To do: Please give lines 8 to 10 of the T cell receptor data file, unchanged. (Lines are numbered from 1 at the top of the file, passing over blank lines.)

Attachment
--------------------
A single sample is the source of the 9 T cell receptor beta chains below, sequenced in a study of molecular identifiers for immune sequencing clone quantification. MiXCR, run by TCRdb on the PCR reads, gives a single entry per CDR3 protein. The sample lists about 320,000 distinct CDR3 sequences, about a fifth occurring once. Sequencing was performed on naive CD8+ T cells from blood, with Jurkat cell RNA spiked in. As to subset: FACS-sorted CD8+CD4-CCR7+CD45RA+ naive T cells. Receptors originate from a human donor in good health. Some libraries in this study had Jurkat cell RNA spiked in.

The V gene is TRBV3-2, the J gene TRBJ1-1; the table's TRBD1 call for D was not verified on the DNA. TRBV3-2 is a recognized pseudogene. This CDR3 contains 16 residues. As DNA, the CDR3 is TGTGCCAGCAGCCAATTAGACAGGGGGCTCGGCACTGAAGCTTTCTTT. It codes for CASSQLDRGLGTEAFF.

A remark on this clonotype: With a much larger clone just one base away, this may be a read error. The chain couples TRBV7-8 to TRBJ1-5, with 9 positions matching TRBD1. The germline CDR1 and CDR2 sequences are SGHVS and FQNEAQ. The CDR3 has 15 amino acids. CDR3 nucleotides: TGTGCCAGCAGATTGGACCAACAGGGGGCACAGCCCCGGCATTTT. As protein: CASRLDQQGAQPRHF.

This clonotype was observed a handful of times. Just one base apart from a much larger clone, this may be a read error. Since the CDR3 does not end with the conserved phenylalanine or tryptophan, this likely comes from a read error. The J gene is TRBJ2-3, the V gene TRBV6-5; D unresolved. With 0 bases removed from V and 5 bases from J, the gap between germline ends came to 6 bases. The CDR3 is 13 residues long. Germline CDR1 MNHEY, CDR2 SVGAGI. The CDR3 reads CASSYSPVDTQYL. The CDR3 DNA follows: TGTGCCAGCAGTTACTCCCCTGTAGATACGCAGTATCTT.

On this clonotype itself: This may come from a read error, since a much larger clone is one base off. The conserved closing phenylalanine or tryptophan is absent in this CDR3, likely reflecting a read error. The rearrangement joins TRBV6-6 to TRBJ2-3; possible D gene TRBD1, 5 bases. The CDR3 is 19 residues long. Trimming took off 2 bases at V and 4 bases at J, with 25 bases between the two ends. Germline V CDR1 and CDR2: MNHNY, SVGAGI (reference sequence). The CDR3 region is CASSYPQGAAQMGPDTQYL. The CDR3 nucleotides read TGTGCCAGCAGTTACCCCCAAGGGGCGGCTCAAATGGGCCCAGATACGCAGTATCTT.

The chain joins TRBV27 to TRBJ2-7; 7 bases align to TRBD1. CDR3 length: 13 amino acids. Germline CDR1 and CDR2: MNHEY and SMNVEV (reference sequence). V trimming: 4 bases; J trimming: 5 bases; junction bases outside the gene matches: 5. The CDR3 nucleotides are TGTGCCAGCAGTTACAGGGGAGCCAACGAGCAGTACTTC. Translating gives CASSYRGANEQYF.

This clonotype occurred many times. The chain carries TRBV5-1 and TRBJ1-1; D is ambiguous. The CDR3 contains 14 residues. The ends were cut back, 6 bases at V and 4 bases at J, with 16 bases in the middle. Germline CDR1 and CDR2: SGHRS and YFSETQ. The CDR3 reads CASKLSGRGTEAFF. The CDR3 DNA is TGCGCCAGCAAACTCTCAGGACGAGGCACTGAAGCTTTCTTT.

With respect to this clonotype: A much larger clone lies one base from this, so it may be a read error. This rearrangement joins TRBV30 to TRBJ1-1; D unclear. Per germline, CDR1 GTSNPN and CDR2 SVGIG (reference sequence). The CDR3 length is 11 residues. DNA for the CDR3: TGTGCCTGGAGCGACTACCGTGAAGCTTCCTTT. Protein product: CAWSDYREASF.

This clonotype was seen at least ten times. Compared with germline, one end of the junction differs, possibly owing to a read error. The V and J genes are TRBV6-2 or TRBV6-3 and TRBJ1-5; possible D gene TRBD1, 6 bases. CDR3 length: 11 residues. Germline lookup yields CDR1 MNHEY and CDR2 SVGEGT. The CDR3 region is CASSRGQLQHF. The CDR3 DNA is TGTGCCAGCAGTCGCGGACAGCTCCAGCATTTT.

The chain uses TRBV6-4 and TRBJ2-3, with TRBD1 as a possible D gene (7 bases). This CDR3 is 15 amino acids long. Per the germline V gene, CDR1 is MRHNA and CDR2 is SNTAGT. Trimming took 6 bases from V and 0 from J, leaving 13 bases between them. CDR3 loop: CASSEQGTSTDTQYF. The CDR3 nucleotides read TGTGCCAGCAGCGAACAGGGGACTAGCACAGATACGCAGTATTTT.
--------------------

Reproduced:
With respect to this clonotype: A much larger clone lies one base from this, so it may be a read error. This rearrangement joins TRBV30 to TRBJ1-1; D unclear. Per germline, CDR1 GTSNPN and CDR2 SVGIG (reference sequence). The CDR3 length is 11 residues. DNA for the CDR3: TGTGCCTGGAGCGACTACCGTGAAGCTTCCTTT. Protein product: CAWSDYREASF.

This clonotype was seen at least ten times. Compared with germline, one end of the junction differs, possibly owing to a read error. The V and J genes are TRBV6-2 or TRBV6-3 and TRBJ1-5; possible D gene TRBD1, 6 bases. CDR3 length: 11 residues. Germline lookup yields CDR1 MNHEY and CDR2 SVGEGT. The CDR3 region is CASSRGQLQHF. The CDR3 DNA is TGTGCCAGCAGTCGCGGACAGCTCCAGCATTTT.

The chain uses TRBV6-4 and TRBJ2-3, with TRBD1 as a possible D gene (7 bases). This CDR3 is 15 amino acids long. Per the germline V gene, CDR1 is MRHNA and CDR2 is SNTAGT. Trimming took 6 bases from V and 0 from J, leaving 13 bases between them. CDR3 loop: CASSEQGTSTDTQYF. The CDR3 nucleotides read TGTGCCAGCAGCGAACAGGGGACTAGCACAGATACGCAGTATTTT.